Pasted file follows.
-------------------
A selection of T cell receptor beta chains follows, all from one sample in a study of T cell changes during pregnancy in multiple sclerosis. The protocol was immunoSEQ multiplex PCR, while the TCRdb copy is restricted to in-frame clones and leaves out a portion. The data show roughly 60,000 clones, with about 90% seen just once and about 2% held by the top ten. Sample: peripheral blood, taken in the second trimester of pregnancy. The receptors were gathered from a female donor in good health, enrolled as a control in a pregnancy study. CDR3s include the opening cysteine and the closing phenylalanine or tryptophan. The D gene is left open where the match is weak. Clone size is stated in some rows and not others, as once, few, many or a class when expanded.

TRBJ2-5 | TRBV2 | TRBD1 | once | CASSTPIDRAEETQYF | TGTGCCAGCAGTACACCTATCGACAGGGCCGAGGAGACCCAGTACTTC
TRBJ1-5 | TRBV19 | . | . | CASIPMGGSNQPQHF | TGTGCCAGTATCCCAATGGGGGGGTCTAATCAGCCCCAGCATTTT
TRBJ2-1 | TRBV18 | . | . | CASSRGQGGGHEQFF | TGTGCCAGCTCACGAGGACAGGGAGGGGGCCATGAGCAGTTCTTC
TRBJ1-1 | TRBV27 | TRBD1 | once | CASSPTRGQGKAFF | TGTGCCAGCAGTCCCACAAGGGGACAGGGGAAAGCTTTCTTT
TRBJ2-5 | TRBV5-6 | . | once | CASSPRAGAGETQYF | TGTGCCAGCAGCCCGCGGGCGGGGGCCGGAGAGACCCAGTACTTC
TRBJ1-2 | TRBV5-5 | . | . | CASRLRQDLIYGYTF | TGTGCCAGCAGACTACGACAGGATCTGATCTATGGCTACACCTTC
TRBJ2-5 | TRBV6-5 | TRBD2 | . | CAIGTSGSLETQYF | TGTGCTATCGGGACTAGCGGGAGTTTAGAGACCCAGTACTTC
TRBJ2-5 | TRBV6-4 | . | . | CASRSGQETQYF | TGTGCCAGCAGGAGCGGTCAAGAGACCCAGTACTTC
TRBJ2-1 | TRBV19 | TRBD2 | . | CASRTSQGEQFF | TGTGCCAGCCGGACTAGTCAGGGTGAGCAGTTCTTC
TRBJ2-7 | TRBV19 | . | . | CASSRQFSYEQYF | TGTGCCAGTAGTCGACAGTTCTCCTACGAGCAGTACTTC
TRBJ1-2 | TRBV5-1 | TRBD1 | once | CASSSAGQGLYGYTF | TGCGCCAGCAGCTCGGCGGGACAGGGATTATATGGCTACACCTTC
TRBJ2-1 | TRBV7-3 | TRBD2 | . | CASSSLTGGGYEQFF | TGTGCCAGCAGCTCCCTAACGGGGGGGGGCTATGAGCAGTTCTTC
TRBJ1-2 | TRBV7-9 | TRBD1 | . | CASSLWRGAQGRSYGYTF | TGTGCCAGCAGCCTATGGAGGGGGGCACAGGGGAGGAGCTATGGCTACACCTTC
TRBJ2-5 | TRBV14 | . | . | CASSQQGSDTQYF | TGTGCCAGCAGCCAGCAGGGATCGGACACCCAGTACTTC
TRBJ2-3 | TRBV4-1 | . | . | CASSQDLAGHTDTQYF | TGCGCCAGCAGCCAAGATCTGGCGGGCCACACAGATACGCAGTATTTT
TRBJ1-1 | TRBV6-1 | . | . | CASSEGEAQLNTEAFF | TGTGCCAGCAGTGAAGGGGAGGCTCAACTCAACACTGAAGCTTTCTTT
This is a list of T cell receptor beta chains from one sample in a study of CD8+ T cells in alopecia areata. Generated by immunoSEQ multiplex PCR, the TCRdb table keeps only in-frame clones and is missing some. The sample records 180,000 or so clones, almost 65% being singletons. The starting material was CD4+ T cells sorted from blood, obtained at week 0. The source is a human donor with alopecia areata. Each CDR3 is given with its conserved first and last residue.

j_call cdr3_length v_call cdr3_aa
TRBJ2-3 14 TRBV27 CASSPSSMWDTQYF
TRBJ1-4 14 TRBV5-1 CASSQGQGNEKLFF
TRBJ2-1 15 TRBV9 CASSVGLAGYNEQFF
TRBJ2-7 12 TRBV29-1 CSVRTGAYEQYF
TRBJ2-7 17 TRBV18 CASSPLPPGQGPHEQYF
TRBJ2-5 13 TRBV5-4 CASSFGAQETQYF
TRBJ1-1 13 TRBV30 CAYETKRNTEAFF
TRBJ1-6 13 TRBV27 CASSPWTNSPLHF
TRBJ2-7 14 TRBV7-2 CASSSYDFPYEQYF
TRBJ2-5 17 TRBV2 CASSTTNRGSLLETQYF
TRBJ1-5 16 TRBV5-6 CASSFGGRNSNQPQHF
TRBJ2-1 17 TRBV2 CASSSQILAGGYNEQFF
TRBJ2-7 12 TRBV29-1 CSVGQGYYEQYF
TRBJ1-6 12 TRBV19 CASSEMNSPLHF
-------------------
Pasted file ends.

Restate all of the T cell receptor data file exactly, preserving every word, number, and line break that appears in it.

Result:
A selection of T cell receptor beta chains follows, all from one sample in a study of T cell changes during pregnancy in multiple sclerosis. The protocol was immunoSEQ multiplex PCR, while the TCRdb copy is restricted to in-frame clones and leaves out a portion. The data show roughly 60,000 clones, with about 90% seen just once and about 2% held by the top ten. Sample: peripheral blood, taken in the second trimester of pregnancy. The receptors were gathered from a female donor in good health, enrolled as a control in a pregnancy study. CDR3s include the opening cysteine and the closing phenylalanine or tryptophan. The D gene is left open where the match is weak. Clone size is stated in some rows and not others, as once, few, many or a class when expanded.

TRBJ2-5 | TRBV2 | TRBD1 | once | CASSTPIDRAEETQYF | TGTGCCAGCAGTACACCTATCGACAGGGCCGAGGAGACCCAGTACTTC
TRBJ1-5 | TRBV19 | . | . | CASIPMGGSNQPQHF | TGTGCCAGTATCCCAATGGGGGGGTCTAATCAGCCCCAGCATTTT
TRBJ2-1 | TRBV18 | . | . | CASSRGQGGGHEQFF | TGTGCCAGCTCACGAGGACAGGGAGGGGGCCATGAGCAGTTCTTC
TRBJ1-1 | TRBV27 | TRBD1 | once | CASSPTRGQGKAFF | TGTGCCAGCAGTCCCACAAGGGGACAGGGGAAAGCTTTCTTT
TRBJ2-5 | TRBV5-6 | . | once | CASSPRAGAGETQYF | TGTGCCAGCAGCCCGCGGGCGGGGGCCGGAGAGACCCAGTACTTC
TRBJ1-2 | TRBV5-5 | . | . | CASRLRQDLIYGYTF | TGTGCCAGCAGACTACGACAGGATCTGATCTATGGCTACACCTTC
TRBJ2-5 | TRBV6-5 | TRBD2 | . | CAIGTSGSLETQYF | TGTGCTATCGGGACTAGCGGGAGTTTAGAGACCCAGTACTTC
TRBJ2-5 | TRBV6-4 | . | . | CASRSGQETQYF | TGTGCCAGCAGGAGCGGTCAAGAGACCCAGTACTTC
TRBJ2-1 | TRBV19 | TRBD2 | . | CASRTSQGEQFF | TGTGCCAGCCGGACTAGTCAGGGTGAGCAGTTCTTC
TRBJ2-7 | TRBV19 | . | . | CASSRQFSYEQYF | TGTGCCAGTAGTCGACAGTTCTCCTACGAGCAGTACTTC
TRBJ1-2 | TRBV5-1 | TRBD1 | once | CASSSAGQGLYGYTF | TGCGCCAGCAGCTCGGCGGGACAGGGATTATATGGCTACACCTTC
TRBJ2-1 | TRBV7-3 | TRBD2 | . | CASSSLTGGGYEQFF | TGTGCCAGCAGCTCCCTAACGGGGGGGGGCTATGAGCAGTTCTTC
TRBJ1-2 | TRBV7-9 | TRBD1 | . | CASSLWRGAQGRSYGYTF | TGTGCCAGCAGCCTATGGAGGGGGGCACAGGGGAGGAGCTATGGCTACACCTTC
TRBJ2-5 | TRBV14 | . | . | CASSQQGSDTQYF | TGTGCCAGCAGCCAGCAGGGATCGGACACCCAGTACTTC
TRBJ2-3 | TRBV4-1 | . | . | CASSQDLAGHTDTQYF | TGCGCCAGCAGCCAAGATCTGGCGGGCCACACAGATACGCAGTATTTT
TRBJ1-1 | TRBV6-1 | . | . | CASSEGEAQLNTEAFF | TGTGCCAGCAGTGAAGGGGAGGCTCAACTCAACACTGAAGCTTTCTTT
This is a list of T cell receptor beta chains from one sample in a study of CD8+ T cells in alopecia areata. Generated by immunoSEQ multiplex PCR, the TCRdb table keeps only in-frame clones and is missing some. The sample records 180,000 or so clones, almost 65% being singletons. The starting material was CD4+ T cells sorted from blood, obtained at week 0. The source is a human donor with alopecia areata. Each CDR3 is given with its conserved first and last residue.

j_call cdr3_length v_call cdr3_aa
TRBJ2-3 14 TRBV27 CASSPSSMWDTQYF
TRBJ1-4 14 TRBV5-1 CASSQGQGNEKLFF
TRBJ2-1 15 TRBV9 CASSVGLAGYNEQFF
TRBJ2-7 12 TRBV29-1 CSVRTGAYEQYF
TRBJ2-7 17 TRBV18 CASSPLPPGQGPHEQYF
TRBJ2-5 13 TRBV5-4 CASSFGAQETQYF
TRBJ1-1 13 TRBV30 CAYETKRNTEAFF
TRBJ1-6 13 TRBV27 CASSPWTNSPLHF
TRBJ2-7 14 TRBV7-2 CASSSYDFPYEQYF
TRBJ2-5 17 TRBV2 CASSTTNRGSLLETQYF
TRBJ1-5 16 TRBV5-6 CASSFGGRNSNQPQHF
TRBJ2-1 17 TRBV2 CASSSQILAGGYNEQFF
TRBJ2-7 12 TRBV29-1 CSVGQGYYEQYF
TRBJ1-6 12 TRBV19 CASSEMNSPLHF